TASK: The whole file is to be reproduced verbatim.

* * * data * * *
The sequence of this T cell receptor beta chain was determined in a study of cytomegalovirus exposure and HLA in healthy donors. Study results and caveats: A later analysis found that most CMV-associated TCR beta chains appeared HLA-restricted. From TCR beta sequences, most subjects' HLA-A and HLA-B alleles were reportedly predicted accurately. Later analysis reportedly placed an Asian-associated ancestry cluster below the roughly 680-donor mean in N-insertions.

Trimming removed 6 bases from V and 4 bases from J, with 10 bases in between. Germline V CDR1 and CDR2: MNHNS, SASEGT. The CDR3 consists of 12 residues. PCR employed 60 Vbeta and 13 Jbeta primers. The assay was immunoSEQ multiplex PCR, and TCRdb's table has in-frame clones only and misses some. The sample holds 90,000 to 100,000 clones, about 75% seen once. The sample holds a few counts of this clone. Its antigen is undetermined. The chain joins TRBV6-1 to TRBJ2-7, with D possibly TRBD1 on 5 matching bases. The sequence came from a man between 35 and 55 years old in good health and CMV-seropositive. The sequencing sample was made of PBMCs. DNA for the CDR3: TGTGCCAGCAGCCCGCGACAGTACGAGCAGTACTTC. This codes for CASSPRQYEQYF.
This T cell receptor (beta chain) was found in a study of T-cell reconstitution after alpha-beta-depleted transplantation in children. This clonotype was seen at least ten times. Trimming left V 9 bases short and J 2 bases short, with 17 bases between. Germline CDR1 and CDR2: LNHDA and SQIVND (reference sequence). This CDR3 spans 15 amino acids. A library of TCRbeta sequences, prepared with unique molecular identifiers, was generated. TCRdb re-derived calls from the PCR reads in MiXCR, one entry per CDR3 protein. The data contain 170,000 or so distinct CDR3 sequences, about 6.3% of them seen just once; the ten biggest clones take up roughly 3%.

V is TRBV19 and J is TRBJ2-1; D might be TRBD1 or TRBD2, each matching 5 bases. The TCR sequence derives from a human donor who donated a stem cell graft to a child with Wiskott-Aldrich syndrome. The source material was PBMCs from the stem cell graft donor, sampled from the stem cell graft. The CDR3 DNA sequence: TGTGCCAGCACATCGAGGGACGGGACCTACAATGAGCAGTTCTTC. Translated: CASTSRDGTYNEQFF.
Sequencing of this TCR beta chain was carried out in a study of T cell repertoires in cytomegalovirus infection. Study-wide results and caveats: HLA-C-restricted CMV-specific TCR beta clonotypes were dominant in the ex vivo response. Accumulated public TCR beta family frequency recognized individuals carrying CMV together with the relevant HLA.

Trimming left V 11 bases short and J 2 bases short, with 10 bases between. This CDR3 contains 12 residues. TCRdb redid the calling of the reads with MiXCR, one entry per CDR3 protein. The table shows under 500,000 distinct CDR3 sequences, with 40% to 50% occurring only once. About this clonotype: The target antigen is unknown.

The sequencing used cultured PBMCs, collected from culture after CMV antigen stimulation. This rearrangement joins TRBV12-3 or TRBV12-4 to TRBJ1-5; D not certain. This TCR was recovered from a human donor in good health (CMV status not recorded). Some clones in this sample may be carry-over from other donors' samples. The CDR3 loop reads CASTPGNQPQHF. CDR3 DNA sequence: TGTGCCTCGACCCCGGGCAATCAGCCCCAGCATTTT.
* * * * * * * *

The sequence of this T cell receptor beta chain was determined in a study of cytomegalovirus exposure and HLA in healthy donors. Study results and caveats: A later analysis found that most CMV-associated TCR beta chains appeared HLA-restricted. From TCR beta sequences, most subjects' HLA-A and HLA-B alleles were reportedly predicted accurately. Later analysis reportedly placed an Asian-associated ancestry cluster below the roughly 680-donor mean in N-insertions.

Trimming removed 6 bases from V and 4 bases from J, with 10 bases in between. Germline V CDR1 and CDR2: MNHNS, SASEGT. The CDR3 consists of 12 residues. PCR employed 60 Vbeta and 13 Jbeta primers. The assay was immunoSEQ multiplex PCR, and TCRdb's table has in-frame clones only and misses some. The sample holds 90,000 to 100,000 clones, about 75% seen once. The sample holds a few counts of this clone. Its antigen is undetermined. The chain joins TRBV6-1 to TRBJ2-7, with D possibly TRBD1 on 5 matching bases. The sequence came from a man between 35 and 55 years old in good health and CMV-seropositive. The sequencing sample was made of PBMCs. DNA for the CDR3: TGTGCCAGCAGCCCGCGACAGTACGAGCAGTACTTC. This codes for CASSPRQYEQYF.
This T cell receptor (beta chain) was found in a study of T-cell reconstitution after alpha-beta-depleted transplantation in children. This clonotype was seen at least ten times. Trimming left V 9 bases short and J 2 bases short, with 17 bases between. Germline CDR1 and CDR2: LNHDA and SQIVND (reference sequence). This CDR3 spans 15 amino acids. A library of TCRbeta sequences, prepared with unique molecular identifiers, was generated. TCRdb re-derived calls from the PCR reads in MiXCR, one entry per CDR3 protein. The data contain 170,000 or so distinct CDR3 sequences, about 6.3% of them seen just once; the ten biggest clones take up roughly 3%.

V is TRBV19 and J is TRBJ2-1; D might be TRBD1 or TRBD2, each matching 5 bases. The TCR sequence derives from a human donor who donated a stem cell graft to a child with Wiskott-Aldrich syndrome. The source material was PBMCs from the stem cell graft donor, sampled from the stem cell graft. The CDR3 DNA sequence: TGTGCCAGCACATCGAGGGACGGGACCTACAATGAGCAGTTCTTC. Translated: CASTSRDGTYNEQFF.
Sequencing of this TCR beta chain was carried out in a study of T cell repertoires in cytomegalovirus infection. Study-wide results and caveats: HLA-C-restricted CMV-specific TCR beta clonotypes were dominant in the ex vivo response. Accumulated public TCR beta family frequency recognized individuals carrying CMV together with the relevant HLA.

Trimming left V 11 bases short and J 2 bases short, with 10 bases between. This CDR3 contains 12 residues. TCRdb redid the calling of the reads with MiXCR, one entry per CDR3 protein. The table shows under 500,000 distinct CDR3 sequences, with 40% to 50% occurring only once. About this clonotype: The target antigen is unknown.

The sequencing used cultured PBMCs, collected from culture after CMV antigen stimulation. This rearrangement joins TRBV12-3 or TRBV12-4 to TRBJ1-5; D not certain. This TCR was recovered from a human donor in good health (CMV status not recorded). Some clones in this sample may be carry-over from other donors' samples. The CDR3 loop reads CASTPGNQPQHF. CDR3 DNA sequence: TGTGCCTCGACCCCGGGCAATCAGCCCCAGCATTTT.